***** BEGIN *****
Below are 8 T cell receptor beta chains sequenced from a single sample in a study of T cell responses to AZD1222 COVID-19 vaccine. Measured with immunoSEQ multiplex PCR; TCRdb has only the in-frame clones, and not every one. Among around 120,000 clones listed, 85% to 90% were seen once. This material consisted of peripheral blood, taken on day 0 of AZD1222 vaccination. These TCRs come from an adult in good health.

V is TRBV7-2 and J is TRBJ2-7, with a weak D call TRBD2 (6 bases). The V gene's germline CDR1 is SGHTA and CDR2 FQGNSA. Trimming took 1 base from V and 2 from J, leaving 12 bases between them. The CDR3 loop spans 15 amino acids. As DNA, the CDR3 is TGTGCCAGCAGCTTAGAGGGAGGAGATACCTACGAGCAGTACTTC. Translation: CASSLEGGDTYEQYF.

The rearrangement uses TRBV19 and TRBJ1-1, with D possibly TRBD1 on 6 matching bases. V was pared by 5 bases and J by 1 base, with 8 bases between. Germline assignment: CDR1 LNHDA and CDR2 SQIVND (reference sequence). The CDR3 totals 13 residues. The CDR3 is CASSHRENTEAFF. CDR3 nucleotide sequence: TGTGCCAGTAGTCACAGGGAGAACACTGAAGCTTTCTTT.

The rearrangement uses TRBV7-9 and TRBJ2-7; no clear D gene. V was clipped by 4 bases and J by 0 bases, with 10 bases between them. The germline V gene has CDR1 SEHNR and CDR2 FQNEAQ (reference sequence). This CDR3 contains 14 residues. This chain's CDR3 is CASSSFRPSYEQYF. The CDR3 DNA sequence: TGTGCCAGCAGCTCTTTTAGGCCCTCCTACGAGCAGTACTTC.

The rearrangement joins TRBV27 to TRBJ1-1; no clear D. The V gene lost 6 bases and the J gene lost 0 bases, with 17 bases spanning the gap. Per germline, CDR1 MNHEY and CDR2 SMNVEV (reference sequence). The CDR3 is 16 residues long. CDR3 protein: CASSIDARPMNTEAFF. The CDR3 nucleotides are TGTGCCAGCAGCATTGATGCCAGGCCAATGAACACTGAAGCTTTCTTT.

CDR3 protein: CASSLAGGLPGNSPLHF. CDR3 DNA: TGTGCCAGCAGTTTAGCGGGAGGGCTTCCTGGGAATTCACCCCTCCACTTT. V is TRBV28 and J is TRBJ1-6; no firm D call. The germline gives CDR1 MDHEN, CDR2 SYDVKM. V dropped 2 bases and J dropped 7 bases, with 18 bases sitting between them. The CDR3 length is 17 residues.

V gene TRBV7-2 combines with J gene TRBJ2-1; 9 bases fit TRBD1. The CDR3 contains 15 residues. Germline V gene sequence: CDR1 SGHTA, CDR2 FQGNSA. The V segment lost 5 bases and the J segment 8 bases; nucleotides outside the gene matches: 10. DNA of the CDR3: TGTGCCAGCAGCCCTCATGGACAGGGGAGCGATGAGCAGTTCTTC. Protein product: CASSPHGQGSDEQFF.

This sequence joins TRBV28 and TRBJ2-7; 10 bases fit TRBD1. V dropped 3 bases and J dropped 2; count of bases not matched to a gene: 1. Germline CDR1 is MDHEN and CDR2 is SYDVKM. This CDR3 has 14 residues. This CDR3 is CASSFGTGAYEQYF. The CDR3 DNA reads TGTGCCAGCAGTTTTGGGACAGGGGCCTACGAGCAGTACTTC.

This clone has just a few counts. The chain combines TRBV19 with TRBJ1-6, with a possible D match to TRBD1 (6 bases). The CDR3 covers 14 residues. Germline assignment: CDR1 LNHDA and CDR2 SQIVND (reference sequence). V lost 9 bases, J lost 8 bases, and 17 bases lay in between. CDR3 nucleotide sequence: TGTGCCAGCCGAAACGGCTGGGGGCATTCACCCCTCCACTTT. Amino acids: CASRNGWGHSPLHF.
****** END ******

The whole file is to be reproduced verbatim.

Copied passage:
Below are 8 T cell receptor beta chains sequenced from a single sample in a study of T cell responses to AZD1222 COVID-19 vaccine. Measured with immunoSEQ multiplex PCR; TCRdb has only the in-frame clones, and not every one. Among around 120,000 clones listed, 85% to 90% were seen once. This material consisted of peripheral blood, taken on day 0 of AZD1222 vaccination. These TCRs come from an adult in good health.

V is TRBV7-2 and J is TRBJ2-7, with a weak D call TRBD2 (6 bases). The V gene's germline CDR1 is SGHTA and CDR2 FQGNSA. Trimming took 1 base from V and 2 from J, leaving 12 bases between them. The CDR3 loop spans 15 amino acids. As DNA, the CDR3 is TGTGCCAGCAGCTTAGAGGGAGGAGATACCTACGAGCAGTACTTC. Translation: CASSLEGGDTYEQYF.

The rearrangement uses TRBV19 and TRBJ1-1, with D possibly TRBD1 on 6 matching bases. V was pared by 5 bases and J by 1 base, with 8 bases between. Germline assignment: CDR1 LNHDA and CDR2 SQIVND (reference sequence). The CDR3 totals 13 residues. The CDR3 is CASSHRENTEAFF. CDR3 nucleotide sequence: TGTGCCAGTAGTCACAGGGAGAACACTGAAGCTTTCTTT.

The rearrangement uses TRBV7-9 and TRBJ2-7; no clear D gene. V was clipped by 4 bases and J by 0 bases, with 10 bases between them. The germline V gene has CDR1 SEHNR and CDR2 FQNEAQ (reference sequence). This CDR3 contains 14 residues. This chain's CDR3 is CASSSFRPSYEQYF. The CDR3 DNA sequence: TGTGCCAGCAGCTCTTTTAGGCCCTCCTACGAGCAGTACTTC.

The rearrangement joins TRBV27 to TRBJ1-1; no clear D. The V gene lost 6 bases and the J gene lost 0 bases, with 17 bases spanning the gap. Per germline, CDR1 MNHEY and CDR2 SMNVEV (reference sequence). The CDR3 is 16 residues long. CDR3 protein: CASSIDARPMNTEAFF. The CDR3 nucleotides are TGTGCCAGCAGCATTGATGCCAGGCCAATGAACACTGAAGCTTTCTTT.

CDR3 protein: CASSLAGGLPGNSPLHF. CDR3 DNA: TGTGCCAGCAGTTTAGCGGGAGGGCTTCCTGGGAATTCACCCCTCCACTTT. V is TRBV28 and J is TRBJ1-6; no firm D call. The germline gives CDR1 MDHEN, CDR2 SYDVKM. V dropped 2 bases and J dropped 7 bases, with 18 bases sitting between them. The CDR3 length is 17 residues.

V gene TRBV7-2 combines with J gene TRBJ2-1; 9 bases fit TRBD1. The CDR3 contains 15 residues. Germline V gene sequence: CDR1 SGHTA, CDR2 FQGNSA. The V segment lost 5 bases and the J segment 8 bases; nucleotides outside the gene matches: 10. DNA of the CDR3: TGTGCCAGCAGCCCTCATGGACAGGGGAGCGATGAGCAGTTCTTC. Protein product: CASSPHGQGSDEQFF.

This sequence joins TRBV28 and TRBJ2-7; 10 bases fit TRBD1. V dropped 3 bases and J dropped 2; count of bases not matched to a gene: 1. Germline CDR1 is MDHEN and CDR2 is SYDVKM. This CDR3 has 14 residues. This CDR3 is CASSFGTGAYEQYF. The CDR3 DNA reads TGTGCCAGCAGTTTTGGGACAGGGGCCTACGAGCAGTACTTC.

This clone has just a few counts. The chain combines TRBV19 with TRBJ1-6, with a possible D match to TRBD1 (6 bases). The CDR3 covers 14 residues. Germline assignment: CDR1 LNHDA and CDR2 SQIVND (reference sequence). V lost 9 bases, J lost 8 bases, and 17 bases lay in between. CDR3 nucleotide sequence: TGTGCCAGCCGAAACGGCTGGGGGCATTCACCCCTCCACTTT. Amino acids: CASRNGWGHSPLHF.